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Is Editing a “Flow-Stopper” for you?

penandpaperIs editing a Flow-Stopper for you?

As all writers know, the worst thing you can do to break the “flow” is to start editing what you’ve just written. By the “flow” I’m talking about when you are in sync with your story, the words are flowing and it seems you could write forever. Eventually we do stop and then there is the temptation to reread and yes, even correct what we have just written. We do our best while creating to keep our sentence structure and grammatical errors to a minimum but yet, there are those times when flow overcomes structural thought and our best intentions become lengthy run-on sentences which sometimes lose even our own understanding when finally reviewing what we wrote during that late night moment of intuition; case in point. This unedited free flow I refer to as a “Raw Draft”. Editing is essential, regardless of how good we think we can write. No matter how many times you read your work and Raw Draft, there will always be something you miss; so it is almost a necessity to have another person read your work it even if they are editing or not.

So, the question beckons, “When do we edit?”

I’ve spoken about this to other authors in casual conversation and get a host of responses. In many instances it depends on how the author is published. Self-published authors probably have the widest range of response since they are usually footing the bill for the editing. It is the self-published folks whom I will be referring to the most in the following examples.

Some authors prefer to leave it all to the editorial staff stating, “That’s what I pay them for.” I have found these are the people with either deep pockets or those who can afford content and developmental editing (items I will talk to in a later blog article). These authors know that to break their flow will ruin their story and some even refer to themselves as storytellers rather than writers. I applaud these people and wish I too could “leave it all to the editors”, but alas, I was never blessed with a golden spoon nor have I been aggressive enough to acquire a Literary Agent or Publishing contract; something else I will speak to later. This of course is something those with publishing contracts only deal with when rewrites come back; otherwise, it is a moot point; again I’m speaking mainly to the self-published crowd.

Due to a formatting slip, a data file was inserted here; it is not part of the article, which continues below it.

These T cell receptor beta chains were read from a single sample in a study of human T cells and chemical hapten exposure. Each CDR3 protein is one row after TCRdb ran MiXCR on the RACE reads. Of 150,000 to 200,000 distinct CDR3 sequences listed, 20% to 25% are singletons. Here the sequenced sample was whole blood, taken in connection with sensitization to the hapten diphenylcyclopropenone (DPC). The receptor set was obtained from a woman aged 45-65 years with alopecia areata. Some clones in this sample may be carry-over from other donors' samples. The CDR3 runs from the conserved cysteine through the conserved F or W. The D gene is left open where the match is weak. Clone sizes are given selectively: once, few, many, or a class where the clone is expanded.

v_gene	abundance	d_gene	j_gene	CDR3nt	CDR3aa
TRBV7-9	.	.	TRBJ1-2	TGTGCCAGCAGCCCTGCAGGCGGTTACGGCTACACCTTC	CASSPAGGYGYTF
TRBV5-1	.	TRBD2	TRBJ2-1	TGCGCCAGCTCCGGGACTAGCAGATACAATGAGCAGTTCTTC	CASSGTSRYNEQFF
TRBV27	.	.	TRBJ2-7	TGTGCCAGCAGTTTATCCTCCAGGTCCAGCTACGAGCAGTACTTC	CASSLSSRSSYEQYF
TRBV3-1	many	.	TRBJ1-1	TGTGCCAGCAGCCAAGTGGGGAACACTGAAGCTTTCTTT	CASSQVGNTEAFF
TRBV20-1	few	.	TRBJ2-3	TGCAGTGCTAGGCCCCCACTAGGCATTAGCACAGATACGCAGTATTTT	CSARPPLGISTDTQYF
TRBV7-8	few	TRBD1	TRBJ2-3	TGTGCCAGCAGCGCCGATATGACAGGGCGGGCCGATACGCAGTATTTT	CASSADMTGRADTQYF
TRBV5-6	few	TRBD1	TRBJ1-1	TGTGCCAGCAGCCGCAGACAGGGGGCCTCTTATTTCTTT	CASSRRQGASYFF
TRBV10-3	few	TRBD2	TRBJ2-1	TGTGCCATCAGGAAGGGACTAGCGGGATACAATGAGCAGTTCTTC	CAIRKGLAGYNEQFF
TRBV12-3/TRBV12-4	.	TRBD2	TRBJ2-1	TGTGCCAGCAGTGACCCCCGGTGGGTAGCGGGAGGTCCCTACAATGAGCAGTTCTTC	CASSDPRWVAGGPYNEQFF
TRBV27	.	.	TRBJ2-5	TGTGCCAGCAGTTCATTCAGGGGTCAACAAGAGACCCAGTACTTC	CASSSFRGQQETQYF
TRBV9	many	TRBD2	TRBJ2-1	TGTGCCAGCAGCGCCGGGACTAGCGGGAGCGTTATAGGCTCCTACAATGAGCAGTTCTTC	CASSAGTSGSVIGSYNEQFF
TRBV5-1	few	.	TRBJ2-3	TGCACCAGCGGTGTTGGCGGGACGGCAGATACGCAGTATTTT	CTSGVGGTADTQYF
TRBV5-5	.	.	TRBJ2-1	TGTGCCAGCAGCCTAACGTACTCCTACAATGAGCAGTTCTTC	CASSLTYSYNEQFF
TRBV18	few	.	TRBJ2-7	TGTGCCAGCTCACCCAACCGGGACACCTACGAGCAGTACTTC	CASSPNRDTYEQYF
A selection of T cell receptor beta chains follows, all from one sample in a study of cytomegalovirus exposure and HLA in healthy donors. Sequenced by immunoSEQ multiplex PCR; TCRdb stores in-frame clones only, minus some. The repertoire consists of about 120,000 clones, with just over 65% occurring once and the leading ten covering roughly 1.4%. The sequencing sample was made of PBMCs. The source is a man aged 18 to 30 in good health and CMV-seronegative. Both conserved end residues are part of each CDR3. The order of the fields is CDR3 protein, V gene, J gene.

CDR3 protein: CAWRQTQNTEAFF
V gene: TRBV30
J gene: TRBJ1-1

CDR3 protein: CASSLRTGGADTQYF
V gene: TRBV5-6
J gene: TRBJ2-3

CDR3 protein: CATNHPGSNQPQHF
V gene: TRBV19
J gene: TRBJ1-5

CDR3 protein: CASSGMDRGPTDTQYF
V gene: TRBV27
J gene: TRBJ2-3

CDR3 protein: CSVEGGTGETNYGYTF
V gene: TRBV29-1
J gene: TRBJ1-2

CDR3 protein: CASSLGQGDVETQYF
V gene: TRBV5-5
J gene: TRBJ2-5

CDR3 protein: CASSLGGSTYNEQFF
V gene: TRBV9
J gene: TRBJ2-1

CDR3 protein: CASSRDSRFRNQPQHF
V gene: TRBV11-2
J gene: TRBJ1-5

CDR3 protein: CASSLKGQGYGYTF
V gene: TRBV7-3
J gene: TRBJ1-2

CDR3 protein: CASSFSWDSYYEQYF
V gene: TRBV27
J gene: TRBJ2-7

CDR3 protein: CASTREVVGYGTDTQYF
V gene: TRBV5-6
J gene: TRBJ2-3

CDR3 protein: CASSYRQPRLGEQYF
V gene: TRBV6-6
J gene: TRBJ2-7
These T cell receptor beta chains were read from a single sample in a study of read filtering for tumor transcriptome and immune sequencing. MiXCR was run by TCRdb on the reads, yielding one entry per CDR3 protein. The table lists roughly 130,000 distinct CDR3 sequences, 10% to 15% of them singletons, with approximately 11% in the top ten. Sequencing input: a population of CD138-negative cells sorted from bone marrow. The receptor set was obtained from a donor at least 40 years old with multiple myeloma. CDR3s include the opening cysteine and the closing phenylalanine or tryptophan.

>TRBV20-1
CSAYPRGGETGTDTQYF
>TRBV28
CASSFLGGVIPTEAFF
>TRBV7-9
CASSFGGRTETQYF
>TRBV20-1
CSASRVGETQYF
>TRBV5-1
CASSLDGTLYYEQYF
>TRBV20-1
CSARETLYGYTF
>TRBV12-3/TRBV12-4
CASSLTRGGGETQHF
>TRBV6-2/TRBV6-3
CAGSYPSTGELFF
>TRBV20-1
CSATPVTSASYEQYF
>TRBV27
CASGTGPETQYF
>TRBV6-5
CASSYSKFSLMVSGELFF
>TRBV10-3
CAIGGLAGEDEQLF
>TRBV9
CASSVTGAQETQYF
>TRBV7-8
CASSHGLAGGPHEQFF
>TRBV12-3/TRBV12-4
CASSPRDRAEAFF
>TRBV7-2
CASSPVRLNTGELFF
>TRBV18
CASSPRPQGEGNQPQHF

Other writers find that once they have written a piece, they will put it away for a few days and then revisit it and edit it as they reread it. This is probably the most common self-editing practice I’ve noticed. Personally, I have to find myself “in a mood” that I know writing on my current novel is not going to work, so I go to a section that I’ve not yet edited and begin reading it for errors and content. Sometimes this puts me in the “mood” to write or triggers a thought that I might have overlooked and needs either clarification or additional coverage somewhere else in the story.

There are times that I purposely go back to something I’ve previously written and focus on reading it as if I were someone seeing the words for the first time. To me, this is probably the hardest thing to do as an author. I feel like I’ve read heard the story so many times, that it is practically impossible to see it with “fresh eyes”. To this latter extent, that’s why I’ve begun using “Beta-Readers”, yes, another article at a later date. Bottom line, Beta-readers are people who you trust with your unpublished story, who will read your rough draft (after your initial self-edit) for flow and understanding. They are not to be your grammatical editors, although they sometimes find a section of flow that is pure Raw Draft, and have to suggest changes according to the unedited piece simply to be able to understand what you’ve written.

Some writers are lucky enough to have friends who can help them edit, either grammatically, content or developmentally. Friends like this are invaluable and may work for free or at a much reduced editing fee. Cherish these people and treat them well, since they are far and few between.

 Overall, as self-published authors, we have to find a happy medium where we can write unabated until the time comes we have to share our story either with a friend or one of our Beta-Readers. Then we must face the daunting task of editing or having our work edited for us. Like a trip to the dentist, nobody likes it, but good or bad, it has to be done and so it is.

What are some tricks you use to get around editing your work becoming a Flow-Stopper?

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